|Week (%)||YTD (%)||1-Year (%)||3-Year (%)||5-Year (%)||Div Yield (%)|
|Russell 1000 Value||9.7||(25.2)||(15.1)||(3.6)||13.1||3.48|
|Russell 1000 Growth||9.6||(12.7)||3.4||41.4||67.3||1.34|
|Bloomberg/Barc US Aggregate||2.9||2.2||8.0||14.2||17.4||1.71|
|Bloomberg/Barc US High Yield||2.8||(15.3)||(9.5)||0.1||11.5||10.33|
|Bloomberg/Barc Muni Bond||4.7||(0.8)||3.9||12.4||16.8||2.07|
|Bloomberg/Barc Global Agg. Ex U.S.||3.3||(3.0)||0.6||7.6||9.9||1.05|
|Crude Oil (WTI) ($/bbl)||(5.5)||(59.9)||(59.1)||(48.9)||(52.4)||24.5|
|Natural Gas ($/mmbtu)||3.6||(21.7)||(37.7)||(44.3)||(36.2)||1.7|
|1 Week Ago||YTD||1-Year Ago||3-Years Ago||5-Years Ago||Current Level|
As of March 26, 2020 (close)
*Dividend Yield For MSCI EAFE and MSCI EM are from 12/31/2019
Chart of the Week
- Last week, safety literally went to a premium. Treasury Bills are normally sold at a discount to face value, with the interest earned being the difference between that discount and the face value received at maturity. Last Wednesday, this dynamic flipped, with investors actually paying above face value for one and three-month Treasury Bills.
- While the move into negative territory was modest, it is just another data point supporting the extreme negative sentiment within the financial markets. With this move, investors are literally willing to lock in tiny losses for the ability to shelter monies in the safest U.S. Government obligations for a short period of time.
- In spite of these negative yields, the Fed Funds rate currently has a targeted range from 0 to 0.25%. Fed Chairman Powell went on record last year, and again earlier this year, to say that he does not plan to move to the negative rate regime that has been employed within certain other countries.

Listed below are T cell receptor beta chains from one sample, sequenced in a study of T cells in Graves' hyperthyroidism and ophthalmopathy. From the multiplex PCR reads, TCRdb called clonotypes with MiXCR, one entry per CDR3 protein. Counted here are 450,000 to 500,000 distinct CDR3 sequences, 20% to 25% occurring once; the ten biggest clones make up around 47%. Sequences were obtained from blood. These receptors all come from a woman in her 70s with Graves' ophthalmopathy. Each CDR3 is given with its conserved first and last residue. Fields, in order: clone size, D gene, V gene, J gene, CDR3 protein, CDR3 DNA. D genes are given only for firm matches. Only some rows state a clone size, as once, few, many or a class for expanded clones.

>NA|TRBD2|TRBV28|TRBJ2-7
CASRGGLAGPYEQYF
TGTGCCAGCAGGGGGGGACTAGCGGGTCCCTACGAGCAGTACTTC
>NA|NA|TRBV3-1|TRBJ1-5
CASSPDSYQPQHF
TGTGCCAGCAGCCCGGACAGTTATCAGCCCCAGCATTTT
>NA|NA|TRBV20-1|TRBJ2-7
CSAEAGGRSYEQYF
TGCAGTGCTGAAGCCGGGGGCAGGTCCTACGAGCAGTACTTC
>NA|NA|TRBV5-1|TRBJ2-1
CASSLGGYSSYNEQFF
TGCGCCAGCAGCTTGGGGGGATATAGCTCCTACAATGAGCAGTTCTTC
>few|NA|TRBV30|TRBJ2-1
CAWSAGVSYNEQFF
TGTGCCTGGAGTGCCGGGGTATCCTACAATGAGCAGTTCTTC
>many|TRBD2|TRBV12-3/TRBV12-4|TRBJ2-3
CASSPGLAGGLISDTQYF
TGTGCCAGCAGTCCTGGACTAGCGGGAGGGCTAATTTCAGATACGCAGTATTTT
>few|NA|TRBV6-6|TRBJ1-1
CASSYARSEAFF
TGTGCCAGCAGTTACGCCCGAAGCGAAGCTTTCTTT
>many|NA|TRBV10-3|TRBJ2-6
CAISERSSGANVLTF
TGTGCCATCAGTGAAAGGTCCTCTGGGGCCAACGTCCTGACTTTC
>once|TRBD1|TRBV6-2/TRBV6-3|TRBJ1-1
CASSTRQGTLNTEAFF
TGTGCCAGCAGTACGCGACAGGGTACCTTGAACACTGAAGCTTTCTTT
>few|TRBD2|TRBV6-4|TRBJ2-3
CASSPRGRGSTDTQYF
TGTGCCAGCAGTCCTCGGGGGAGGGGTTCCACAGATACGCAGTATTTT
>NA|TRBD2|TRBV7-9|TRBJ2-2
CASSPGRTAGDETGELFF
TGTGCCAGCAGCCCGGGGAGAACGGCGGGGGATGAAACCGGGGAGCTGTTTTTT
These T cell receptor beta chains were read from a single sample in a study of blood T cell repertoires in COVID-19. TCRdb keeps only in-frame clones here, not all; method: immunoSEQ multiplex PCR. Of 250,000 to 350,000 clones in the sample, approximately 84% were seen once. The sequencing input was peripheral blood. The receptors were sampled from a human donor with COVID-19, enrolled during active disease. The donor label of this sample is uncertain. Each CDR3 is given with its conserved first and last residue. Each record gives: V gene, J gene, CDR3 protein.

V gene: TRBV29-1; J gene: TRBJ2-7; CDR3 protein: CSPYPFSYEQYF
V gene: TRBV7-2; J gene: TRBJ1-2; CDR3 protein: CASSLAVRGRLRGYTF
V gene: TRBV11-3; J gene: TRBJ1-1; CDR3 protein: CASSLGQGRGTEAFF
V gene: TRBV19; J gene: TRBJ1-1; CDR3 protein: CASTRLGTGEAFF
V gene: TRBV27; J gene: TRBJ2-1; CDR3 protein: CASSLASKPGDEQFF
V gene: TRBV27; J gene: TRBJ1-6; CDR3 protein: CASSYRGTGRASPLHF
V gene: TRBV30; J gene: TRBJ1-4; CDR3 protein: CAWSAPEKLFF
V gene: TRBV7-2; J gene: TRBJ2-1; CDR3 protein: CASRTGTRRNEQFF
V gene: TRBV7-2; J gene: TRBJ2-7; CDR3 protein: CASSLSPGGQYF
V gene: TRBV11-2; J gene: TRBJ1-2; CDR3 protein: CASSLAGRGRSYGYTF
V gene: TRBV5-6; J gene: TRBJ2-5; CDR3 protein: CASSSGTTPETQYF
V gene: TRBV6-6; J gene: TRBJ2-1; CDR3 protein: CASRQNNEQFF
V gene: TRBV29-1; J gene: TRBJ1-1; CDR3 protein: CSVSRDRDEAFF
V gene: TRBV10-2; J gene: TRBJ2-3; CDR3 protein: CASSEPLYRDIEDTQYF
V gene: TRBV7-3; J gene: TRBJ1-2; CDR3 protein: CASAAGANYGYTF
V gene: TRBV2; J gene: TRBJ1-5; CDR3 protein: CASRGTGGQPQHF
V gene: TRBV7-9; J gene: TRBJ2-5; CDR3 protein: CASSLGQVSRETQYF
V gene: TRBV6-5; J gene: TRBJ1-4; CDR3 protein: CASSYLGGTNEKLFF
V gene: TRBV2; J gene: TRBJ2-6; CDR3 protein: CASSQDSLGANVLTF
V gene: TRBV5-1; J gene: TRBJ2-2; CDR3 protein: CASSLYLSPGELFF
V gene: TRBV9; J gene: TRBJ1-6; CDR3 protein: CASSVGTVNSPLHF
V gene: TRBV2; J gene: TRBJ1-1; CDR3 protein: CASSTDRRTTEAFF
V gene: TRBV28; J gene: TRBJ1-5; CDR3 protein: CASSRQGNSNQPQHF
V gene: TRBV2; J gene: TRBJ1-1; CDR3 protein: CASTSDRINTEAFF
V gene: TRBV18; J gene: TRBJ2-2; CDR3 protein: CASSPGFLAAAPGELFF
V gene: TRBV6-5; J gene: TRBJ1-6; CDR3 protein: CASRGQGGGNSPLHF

- We are believers that rates will stay lower for longer. However, with the massive issuance of debt that will be needed to fund the current rescue package we also believe the Treasury Bills trading with a negative yield are simply a short-term flight to safety – – – and not a harbinger of what lies ahead for longer dated obligations.
With an ever-increasing portion of the United States in some form of shelter in place, the economy is contracting sharply by the day. At present the length and scope of this situation is to say the very least, indeterminant. What is known is that companies with no or little business, and employees with no paychecks, needed some form of assistance until a sense of normalcy returns. They got that last week from the U.S. Government.
While the National Bureau of Economic Research (NBER) clearly has not dated even the start of a recession, few would argue that the economy is currently contracting at a record pace. While the contraction end date is unknown, what we do know is that the actions being taken on both the fiscal and monetary side are designed to limit the damage over the near-term and allow the country to experience a swift recovery once the current disruptions abate.
As the chart above shows, we also know that the stock market tends to look forward, and with one lone exception over the past roughly 90 years, has bottomed months before the economic all clear was sounded.